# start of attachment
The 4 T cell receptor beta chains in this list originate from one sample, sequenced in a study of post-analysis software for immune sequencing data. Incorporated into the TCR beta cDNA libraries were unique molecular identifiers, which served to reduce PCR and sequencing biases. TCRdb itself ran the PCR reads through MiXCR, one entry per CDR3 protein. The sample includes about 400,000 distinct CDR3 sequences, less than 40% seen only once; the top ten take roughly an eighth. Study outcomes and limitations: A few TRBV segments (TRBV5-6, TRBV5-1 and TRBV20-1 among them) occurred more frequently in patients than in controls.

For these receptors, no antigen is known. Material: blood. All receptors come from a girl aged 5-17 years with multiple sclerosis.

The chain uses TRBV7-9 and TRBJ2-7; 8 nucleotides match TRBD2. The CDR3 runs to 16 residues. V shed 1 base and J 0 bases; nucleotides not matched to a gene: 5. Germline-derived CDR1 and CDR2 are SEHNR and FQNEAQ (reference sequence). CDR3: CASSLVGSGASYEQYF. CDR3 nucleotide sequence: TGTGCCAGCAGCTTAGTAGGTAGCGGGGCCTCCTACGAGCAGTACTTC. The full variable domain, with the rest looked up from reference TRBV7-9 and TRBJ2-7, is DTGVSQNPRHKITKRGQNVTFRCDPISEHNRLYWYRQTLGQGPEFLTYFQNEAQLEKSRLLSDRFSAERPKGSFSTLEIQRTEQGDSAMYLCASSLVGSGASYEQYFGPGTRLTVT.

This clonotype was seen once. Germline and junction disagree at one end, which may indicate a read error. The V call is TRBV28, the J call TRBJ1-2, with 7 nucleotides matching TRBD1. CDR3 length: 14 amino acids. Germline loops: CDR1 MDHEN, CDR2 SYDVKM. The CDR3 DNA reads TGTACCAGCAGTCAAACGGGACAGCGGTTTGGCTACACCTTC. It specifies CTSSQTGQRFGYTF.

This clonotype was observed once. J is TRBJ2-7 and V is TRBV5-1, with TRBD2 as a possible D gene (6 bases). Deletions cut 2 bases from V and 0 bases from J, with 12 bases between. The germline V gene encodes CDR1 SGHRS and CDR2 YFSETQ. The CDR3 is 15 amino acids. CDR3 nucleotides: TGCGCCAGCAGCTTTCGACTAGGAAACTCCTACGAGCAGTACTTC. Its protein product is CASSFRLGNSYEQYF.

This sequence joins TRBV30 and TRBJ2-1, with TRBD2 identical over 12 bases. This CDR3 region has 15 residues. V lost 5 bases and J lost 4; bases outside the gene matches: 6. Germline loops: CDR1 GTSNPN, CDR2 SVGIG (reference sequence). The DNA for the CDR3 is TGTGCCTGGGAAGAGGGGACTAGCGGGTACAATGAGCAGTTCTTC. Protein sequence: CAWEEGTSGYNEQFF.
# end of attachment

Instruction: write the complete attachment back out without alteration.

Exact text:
The 4 T cell receptor beta chains in this list originate from one sample, sequenced in a study of post-analysis software for immune sequencing data. Incorporated into the TCR beta cDNA libraries were unique molecular identifiers, which served to reduce PCR and sequencing biases. TCRdb itself ran the PCR reads through MiXCR, one entry per CDR3 protein. The sample includes about 400,000 distinct CDR3 sequences, less than 40% seen only once; the top ten take roughly an eighth. Study outcomes and limitations: A few TRBV segments (TRBV5-6, TRBV5-1 and TRBV20-1 among them) occurred more frequently in patients than in controls.

For these receptors, no antigen is known. Material: blood. All receptors come from a girl aged 5-17 years with multiple sclerosis.

The chain uses TRBV7-9 and TRBJ2-7; 8 nucleotides match TRBD2. The CDR3 runs to 16 residues. V shed 1 base and J 0 bases; nucleotides not matched to a gene: 5. Germline-derived CDR1 and CDR2 are SEHNR and FQNEAQ (reference sequence). CDR3: CASSLVGSGASYEQYF. CDR3 nucleotide sequence: TGTGCCAGCAGCTTAGTAGGTAGCGGGGCCTCCTACGAGCAGTACTTC. The full variable domain, with the rest looked up from reference TRBV7-9 and TRBJ2-7, is DTGVSQNPRHKITKRGQNVTFRCDPISEHNRLYWYRQTLGQGPEFLTYFQNEAQLEKSRLLSDRFSAERPKGSFSTLEIQRTEQGDSAMYLCASSLVGSGASYEQYFGPGTRLTVT.

This clonotype was seen once. Germline and junction disagree at one end, which may indicate a read error. The V call is TRBV28, the J call TRBJ1-2, with 7 nucleotides matching TRBD1. CDR3 length: 14 amino acids. Germline loops: CDR1 MDHEN, CDR2 SYDVKM. The CDR3 DNA reads TGTACCAGCAGTCAAACGGGACAGCGGTTTGGCTACACCTTC. It specifies CTSSQTGQRFGYTF.

This clonotype was observed once. J is TRBJ2-7 and V is TRBV5-1, with TRBD2 as a possible D gene (6 bases). Deletions cut 2 bases from V and 0 bases from J, with 12 bases between. The germline V gene encodes CDR1 SGHRS and CDR2 YFSETQ. The CDR3 is 15 amino acids. CDR3 nucleotides: TGCGCCAGCAGCTTTCGACTAGGAAACTCCTACGAGCAGTACTTC. Its protein product is CASSFRLGNSYEQYF.

This sequence joins TRBV30 and TRBJ2-1, with TRBD2 identical over 12 bases. This CDR3 region has 15 residues. V lost 5 bases and J lost 4; bases outside the gene matches: 6. Germline loops: CDR1 GTSNPN, CDR2 SVGIG (reference sequence). The DNA for the CDR3 is TGTGCCTGGGAAGAGGGGACTAGCGGGTACAATGAGCAGTTCTTC. Protein sequence: CAWEEGTSGYNEQFF.